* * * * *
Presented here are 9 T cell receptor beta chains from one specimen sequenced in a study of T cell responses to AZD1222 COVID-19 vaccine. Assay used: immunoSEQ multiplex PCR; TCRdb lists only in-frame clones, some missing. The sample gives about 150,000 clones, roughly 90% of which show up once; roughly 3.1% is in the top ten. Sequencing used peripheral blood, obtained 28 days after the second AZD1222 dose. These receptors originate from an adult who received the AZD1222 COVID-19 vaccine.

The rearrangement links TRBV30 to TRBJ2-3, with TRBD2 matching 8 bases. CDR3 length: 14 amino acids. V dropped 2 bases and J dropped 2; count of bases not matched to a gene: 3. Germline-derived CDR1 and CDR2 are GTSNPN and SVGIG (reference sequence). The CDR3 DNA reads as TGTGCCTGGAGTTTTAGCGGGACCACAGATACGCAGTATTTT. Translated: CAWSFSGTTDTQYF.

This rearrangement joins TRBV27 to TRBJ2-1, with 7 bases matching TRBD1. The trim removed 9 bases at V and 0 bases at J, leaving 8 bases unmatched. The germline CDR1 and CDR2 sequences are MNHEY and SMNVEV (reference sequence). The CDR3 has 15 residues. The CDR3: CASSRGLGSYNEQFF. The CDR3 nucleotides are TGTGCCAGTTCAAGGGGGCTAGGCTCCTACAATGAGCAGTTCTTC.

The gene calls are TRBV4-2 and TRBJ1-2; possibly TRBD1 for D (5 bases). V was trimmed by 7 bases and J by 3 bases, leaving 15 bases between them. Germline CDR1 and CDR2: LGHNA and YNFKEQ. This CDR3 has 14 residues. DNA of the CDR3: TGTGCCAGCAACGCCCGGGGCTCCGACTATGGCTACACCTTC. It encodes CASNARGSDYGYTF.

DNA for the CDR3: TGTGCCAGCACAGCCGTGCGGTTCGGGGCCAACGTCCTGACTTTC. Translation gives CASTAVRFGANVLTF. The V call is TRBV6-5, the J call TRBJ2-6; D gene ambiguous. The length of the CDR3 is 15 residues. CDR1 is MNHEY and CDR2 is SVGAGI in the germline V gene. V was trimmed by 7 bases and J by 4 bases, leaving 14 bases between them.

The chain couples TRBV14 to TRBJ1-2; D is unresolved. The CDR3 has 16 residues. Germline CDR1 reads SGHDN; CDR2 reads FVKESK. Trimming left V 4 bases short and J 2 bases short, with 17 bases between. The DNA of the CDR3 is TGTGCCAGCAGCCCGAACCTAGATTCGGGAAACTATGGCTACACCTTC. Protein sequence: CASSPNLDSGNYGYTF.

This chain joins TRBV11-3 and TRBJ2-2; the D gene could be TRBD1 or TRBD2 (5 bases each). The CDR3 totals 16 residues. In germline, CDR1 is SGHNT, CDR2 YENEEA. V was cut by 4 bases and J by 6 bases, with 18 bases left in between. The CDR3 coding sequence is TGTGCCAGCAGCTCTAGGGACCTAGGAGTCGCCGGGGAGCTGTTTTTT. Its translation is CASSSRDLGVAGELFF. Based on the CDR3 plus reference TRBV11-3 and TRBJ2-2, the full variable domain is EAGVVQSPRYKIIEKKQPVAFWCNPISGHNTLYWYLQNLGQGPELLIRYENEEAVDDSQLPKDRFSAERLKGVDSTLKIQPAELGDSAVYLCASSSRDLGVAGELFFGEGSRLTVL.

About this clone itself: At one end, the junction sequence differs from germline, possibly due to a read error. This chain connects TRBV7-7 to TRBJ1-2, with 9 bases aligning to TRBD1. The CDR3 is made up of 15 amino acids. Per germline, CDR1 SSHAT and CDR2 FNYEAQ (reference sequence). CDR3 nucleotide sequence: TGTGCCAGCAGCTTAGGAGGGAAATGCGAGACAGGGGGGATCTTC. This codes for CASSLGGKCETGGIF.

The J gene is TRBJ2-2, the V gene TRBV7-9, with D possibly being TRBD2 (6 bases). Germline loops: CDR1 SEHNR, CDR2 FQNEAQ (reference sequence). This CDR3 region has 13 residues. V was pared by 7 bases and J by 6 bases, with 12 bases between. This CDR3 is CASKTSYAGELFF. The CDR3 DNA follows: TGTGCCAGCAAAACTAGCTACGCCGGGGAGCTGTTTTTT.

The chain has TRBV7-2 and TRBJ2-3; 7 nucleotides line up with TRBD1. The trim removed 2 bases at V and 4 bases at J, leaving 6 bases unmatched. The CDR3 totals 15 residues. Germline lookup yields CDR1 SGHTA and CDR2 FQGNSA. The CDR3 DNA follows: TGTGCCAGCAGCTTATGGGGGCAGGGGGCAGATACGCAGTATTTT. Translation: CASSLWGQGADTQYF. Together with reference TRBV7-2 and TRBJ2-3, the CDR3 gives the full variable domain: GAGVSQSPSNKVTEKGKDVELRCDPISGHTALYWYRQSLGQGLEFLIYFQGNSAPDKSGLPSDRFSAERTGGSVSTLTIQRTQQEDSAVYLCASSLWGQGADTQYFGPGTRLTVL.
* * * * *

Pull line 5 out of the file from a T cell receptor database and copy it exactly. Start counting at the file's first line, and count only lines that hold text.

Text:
DNA for the CDR3: TGTGCCAGCACAGCCGTGCGGTTCGGGGCCAACGTCCTGACTTTC. Translation gives CASTAVRFGANVLTF. The V call is TRBV6-5, the J call TRBJ2-6; D gene ambiguous. The length of the CDR3 is 15 residues. CDR1 is MNHEY and CDR2 is SVGAGI in the germline V gene. V was trimmed by 7 bases and J by 4 bases, leaving 14 bases between them.